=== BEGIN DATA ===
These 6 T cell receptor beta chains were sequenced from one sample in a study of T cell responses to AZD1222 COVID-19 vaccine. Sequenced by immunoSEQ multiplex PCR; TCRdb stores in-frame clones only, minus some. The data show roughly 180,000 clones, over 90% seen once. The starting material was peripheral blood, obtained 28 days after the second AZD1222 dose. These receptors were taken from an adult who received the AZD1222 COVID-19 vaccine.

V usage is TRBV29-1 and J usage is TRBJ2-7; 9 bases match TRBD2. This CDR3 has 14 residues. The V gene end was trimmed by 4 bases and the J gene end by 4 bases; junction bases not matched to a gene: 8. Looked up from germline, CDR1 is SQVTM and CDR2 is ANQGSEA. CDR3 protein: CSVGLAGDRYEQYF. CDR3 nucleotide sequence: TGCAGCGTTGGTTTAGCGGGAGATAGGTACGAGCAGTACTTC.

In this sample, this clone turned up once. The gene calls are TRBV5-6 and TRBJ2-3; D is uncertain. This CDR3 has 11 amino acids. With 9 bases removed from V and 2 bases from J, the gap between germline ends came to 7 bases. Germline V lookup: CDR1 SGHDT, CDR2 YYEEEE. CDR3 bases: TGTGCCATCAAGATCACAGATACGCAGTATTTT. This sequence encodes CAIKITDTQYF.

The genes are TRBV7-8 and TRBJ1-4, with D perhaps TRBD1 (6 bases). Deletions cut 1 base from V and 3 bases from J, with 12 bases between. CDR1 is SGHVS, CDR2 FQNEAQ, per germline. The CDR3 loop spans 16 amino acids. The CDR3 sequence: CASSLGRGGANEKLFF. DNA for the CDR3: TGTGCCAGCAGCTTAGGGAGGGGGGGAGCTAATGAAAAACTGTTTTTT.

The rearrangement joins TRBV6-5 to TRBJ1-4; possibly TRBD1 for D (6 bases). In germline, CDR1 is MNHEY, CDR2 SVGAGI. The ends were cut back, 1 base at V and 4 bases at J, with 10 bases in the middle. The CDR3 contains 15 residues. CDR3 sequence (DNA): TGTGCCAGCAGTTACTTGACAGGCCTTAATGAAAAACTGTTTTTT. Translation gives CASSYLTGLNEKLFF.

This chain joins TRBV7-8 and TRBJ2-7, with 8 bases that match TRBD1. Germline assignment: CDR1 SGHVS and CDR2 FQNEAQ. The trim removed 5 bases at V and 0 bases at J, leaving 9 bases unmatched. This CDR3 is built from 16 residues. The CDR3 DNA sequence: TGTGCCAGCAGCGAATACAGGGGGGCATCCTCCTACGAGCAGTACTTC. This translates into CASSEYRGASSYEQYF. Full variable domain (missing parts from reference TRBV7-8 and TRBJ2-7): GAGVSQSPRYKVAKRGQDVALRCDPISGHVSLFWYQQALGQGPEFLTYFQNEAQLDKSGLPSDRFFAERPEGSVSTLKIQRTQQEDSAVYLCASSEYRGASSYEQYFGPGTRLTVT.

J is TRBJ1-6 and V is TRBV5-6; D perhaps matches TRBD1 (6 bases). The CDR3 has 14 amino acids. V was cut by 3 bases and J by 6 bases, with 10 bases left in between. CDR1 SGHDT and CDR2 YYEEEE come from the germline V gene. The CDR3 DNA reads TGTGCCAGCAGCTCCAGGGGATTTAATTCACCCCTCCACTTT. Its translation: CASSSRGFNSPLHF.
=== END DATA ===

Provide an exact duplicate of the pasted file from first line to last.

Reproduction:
These 6 T cell receptor beta chains were sequenced from one sample in a study of T cell responses to AZD1222 COVID-19 vaccine. Sequenced by immunoSEQ multiplex PCR; TCRdb stores in-frame clones only, minus some. The data show roughly 180,000 clones, over 90% seen once. The starting material was peripheral blood, obtained 28 days after the second AZD1222 dose. These receptors were taken from an adult who received the AZD1222 COVID-19 vaccine.

V usage is TRBV29-1 and J usage is TRBJ2-7; 9 bases match TRBD2. This CDR3 has 14 residues. The V gene end was trimmed by 4 bases and the J gene end by 4 bases; junction bases not matched to a gene: 8. Looked up from germline, CDR1 is SQVTM and CDR2 is ANQGSEA. CDR3 protein: CSVGLAGDRYEQYF. CDR3 nucleotide sequence: TGCAGCGTTGGTTTAGCGGGAGATAGGTACGAGCAGTACTTC.

In this sample, this clone turned up once. The gene calls are TRBV5-6 and TRBJ2-3; D is uncertain. This CDR3 has 11 amino acids. With 9 bases removed from V and 2 bases from J, the gap between germline ends came to 7 bases. Germline V lookup: CDR1 SGHDT, CDR2 YYEEEE. CDR3 bases: TGTGCCATCAAGATCACAGATACGCAGTATTTT. This sequence encodes CAIKITDTQYF.

The genes are TRBV7-8 and TRBJ1-4, with D perhaps TRBD1 (6 bases). Deletions cut 1 base from V and 3 bases from J, with 12 bases between. CDR1 is SGHVS, CDR2 FQNEAQ, per germline. The CDR3 loop spans 16 amino acids. The CDR3 sequence: CASSLGRGGANEKLFF. DNA for the CDR3: TGTGCCAGCAGCTTAGGGAGGGGGGGAGCTAATGAAAAACTGTTTTTT.

The rearrangement joins TRBV6-5 to TRBJ1-4; possibly TRBD1 for D (6 bases). In germline, CDR1 is MNHEY, CDR2 SVGAGI. The ends were cut back, 1 base at V and 4 bases at J, with 10 bases in the middle. The CDR3 contains 15 residues. CDR3 sequence (DNA): TGTGCCAGCAGTTACTTGACAGGCCTTAATGAAAAACTGTTTTTT. Translation gives CASSYLTGLNEKLFF.

This chain joins TRBV7-8 and TRBJ2-7, with 8 bases that match TRBD1. Germline assignment: CDR1 SGHVS and CDR2 FQNEAQ. The trim removed 5 bases at V and 0 bases at J, leaving 9 bases unmatched. This CDR3 is built from 16 residues. The CDR3 DNA sequence: TGTGCCAGCAGCGAATACAGGGGGGCATCCTCCTACGAGCAGTACTTC. This translates into CASSEYRGASSYEQYF. Full variable domain (missing parts from reference TRBV7-8 and TRBJ2-7): GAGVSQSPRYKVAKRGQDVALRCDPISGHVSLFWYQQALGQGPEFLTYFQNEAQLDKSGLPSDRFFAERPEGSVSTLKIQRTQQEDSAVYLCASSEYRGASSYEQYFGPGTRLTVT.

J is TRBJ1-6 and V is TRBV5-6; D perhaps matches TRBD1 (6 bases). The CDR3 has 14 amino acids. V was cut by 3 bases and J by 6 bases, with 10 bases left in between. CDR1 SGHDT and CDR2 YYEEEE come from the germline V gene. The CDR3 DNA reads TGTGCCAGCAGCTCCAGGGGATTTAATTCACCCCTCCACTTT. Its translation: CASSSRGFNSPLHF.